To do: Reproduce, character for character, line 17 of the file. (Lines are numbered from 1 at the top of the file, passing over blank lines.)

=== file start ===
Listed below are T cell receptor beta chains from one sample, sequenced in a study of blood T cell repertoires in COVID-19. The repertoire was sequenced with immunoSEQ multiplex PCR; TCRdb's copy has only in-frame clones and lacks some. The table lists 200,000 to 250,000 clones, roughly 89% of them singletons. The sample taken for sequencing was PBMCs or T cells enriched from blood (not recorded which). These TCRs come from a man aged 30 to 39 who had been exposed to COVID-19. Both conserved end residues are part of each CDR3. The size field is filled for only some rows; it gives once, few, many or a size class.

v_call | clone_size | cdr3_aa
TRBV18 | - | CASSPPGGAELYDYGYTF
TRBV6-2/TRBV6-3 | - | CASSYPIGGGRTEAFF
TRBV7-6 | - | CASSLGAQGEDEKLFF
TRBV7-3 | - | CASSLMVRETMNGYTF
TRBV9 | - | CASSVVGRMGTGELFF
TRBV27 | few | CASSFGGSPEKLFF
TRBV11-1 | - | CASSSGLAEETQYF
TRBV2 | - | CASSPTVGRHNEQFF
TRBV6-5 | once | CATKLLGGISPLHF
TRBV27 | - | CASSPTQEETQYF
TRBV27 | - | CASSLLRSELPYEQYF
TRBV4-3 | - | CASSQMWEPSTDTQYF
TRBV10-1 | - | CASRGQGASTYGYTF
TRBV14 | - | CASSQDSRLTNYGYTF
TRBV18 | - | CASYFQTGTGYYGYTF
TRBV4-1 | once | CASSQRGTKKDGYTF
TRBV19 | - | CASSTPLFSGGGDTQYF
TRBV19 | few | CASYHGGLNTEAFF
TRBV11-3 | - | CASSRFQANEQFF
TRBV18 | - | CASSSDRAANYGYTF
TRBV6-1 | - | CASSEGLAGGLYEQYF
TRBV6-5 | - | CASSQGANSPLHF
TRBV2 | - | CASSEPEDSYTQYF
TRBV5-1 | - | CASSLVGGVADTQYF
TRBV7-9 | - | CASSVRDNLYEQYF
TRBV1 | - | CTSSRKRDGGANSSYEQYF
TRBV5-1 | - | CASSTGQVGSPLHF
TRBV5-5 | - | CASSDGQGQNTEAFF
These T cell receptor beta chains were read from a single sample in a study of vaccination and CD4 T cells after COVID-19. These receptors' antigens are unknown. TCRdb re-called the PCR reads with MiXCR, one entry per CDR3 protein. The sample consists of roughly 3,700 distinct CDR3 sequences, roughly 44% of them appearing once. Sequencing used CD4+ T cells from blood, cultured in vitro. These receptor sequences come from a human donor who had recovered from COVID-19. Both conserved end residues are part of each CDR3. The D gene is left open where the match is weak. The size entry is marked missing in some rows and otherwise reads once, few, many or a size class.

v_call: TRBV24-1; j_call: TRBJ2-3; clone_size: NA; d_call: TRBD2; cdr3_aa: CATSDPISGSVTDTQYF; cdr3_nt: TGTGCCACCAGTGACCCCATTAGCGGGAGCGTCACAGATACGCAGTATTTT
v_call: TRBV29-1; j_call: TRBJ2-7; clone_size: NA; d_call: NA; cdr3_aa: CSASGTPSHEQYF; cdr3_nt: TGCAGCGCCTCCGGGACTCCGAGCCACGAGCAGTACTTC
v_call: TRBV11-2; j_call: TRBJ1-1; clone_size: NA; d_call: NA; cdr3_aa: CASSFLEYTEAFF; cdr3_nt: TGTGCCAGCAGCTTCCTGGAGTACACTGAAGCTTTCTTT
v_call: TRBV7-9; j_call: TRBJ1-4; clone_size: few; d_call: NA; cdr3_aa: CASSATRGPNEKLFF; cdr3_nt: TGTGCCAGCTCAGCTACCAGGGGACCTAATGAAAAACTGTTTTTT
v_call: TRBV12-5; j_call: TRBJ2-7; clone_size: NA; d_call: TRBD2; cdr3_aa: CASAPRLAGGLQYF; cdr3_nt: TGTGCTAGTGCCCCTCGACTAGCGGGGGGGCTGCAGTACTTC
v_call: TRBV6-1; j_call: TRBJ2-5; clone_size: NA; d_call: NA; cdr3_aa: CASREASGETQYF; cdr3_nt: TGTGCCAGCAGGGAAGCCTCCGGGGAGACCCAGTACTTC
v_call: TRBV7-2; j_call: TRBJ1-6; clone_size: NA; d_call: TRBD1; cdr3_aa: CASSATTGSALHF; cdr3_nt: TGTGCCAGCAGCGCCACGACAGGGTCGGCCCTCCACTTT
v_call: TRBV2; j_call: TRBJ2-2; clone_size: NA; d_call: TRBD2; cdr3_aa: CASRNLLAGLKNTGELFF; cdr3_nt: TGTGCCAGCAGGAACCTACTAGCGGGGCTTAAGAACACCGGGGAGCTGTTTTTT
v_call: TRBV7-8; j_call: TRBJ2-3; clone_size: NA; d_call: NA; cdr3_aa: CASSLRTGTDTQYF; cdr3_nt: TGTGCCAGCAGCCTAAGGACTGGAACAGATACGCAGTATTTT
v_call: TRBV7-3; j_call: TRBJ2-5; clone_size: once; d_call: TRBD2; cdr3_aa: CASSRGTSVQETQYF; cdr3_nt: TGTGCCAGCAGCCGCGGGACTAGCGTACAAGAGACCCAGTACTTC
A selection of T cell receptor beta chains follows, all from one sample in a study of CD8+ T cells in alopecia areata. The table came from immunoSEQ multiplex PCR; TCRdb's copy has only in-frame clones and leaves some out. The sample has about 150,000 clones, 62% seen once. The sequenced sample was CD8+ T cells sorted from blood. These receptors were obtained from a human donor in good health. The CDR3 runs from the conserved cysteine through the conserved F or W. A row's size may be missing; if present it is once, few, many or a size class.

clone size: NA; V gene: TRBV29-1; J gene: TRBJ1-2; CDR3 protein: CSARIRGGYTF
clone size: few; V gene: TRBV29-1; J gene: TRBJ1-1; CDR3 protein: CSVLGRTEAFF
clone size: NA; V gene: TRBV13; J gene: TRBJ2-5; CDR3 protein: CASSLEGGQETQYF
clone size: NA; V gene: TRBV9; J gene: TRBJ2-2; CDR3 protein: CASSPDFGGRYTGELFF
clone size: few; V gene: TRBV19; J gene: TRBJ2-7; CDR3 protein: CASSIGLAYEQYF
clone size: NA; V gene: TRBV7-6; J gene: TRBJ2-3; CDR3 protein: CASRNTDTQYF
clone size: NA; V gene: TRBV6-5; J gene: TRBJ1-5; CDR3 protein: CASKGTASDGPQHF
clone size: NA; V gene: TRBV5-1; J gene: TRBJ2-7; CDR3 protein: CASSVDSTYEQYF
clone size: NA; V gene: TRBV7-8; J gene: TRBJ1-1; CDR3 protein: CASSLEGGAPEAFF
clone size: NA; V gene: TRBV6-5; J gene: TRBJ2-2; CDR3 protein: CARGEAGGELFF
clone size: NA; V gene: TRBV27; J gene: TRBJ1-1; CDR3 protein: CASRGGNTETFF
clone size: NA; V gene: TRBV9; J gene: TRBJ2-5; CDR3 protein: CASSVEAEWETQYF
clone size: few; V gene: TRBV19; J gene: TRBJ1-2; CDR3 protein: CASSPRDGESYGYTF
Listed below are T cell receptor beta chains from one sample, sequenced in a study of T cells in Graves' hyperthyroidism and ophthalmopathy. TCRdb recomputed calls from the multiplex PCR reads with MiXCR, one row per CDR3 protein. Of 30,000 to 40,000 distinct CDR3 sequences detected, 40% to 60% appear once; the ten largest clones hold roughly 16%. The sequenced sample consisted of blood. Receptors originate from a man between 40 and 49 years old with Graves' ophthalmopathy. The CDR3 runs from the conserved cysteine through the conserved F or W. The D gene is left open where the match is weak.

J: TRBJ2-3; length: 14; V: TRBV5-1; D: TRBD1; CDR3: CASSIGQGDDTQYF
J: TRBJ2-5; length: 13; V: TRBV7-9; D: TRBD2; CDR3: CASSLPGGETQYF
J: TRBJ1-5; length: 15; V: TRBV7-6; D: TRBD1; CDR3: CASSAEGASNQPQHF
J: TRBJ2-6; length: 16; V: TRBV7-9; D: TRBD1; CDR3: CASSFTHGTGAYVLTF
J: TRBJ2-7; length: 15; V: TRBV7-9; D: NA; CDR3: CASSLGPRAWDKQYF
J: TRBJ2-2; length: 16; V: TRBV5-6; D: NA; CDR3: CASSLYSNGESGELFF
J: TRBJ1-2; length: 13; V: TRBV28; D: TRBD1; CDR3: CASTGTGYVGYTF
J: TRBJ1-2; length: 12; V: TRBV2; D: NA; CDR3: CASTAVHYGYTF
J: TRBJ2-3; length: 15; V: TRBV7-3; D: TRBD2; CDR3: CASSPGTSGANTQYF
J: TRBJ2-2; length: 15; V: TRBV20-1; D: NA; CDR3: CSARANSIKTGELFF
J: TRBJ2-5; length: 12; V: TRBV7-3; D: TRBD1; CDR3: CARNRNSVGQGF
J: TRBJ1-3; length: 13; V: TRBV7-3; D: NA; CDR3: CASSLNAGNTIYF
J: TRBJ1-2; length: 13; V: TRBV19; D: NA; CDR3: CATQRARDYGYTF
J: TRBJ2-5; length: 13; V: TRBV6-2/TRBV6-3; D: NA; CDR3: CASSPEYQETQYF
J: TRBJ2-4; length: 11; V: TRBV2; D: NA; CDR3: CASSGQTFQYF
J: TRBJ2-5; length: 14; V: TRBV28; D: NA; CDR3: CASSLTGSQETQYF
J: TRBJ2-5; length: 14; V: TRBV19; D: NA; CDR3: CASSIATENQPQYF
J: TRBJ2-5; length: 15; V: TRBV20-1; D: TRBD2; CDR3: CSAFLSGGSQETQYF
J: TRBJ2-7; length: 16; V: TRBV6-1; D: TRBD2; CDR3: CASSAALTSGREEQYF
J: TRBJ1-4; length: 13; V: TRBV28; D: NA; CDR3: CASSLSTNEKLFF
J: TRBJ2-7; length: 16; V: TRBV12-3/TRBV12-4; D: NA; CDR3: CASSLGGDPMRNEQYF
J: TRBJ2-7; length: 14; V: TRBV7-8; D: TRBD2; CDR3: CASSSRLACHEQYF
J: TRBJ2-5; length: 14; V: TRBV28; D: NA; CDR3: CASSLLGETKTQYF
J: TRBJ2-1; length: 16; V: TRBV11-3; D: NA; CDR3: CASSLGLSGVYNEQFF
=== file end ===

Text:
TRBV18 | - | CASYFQTGTGYYGYTF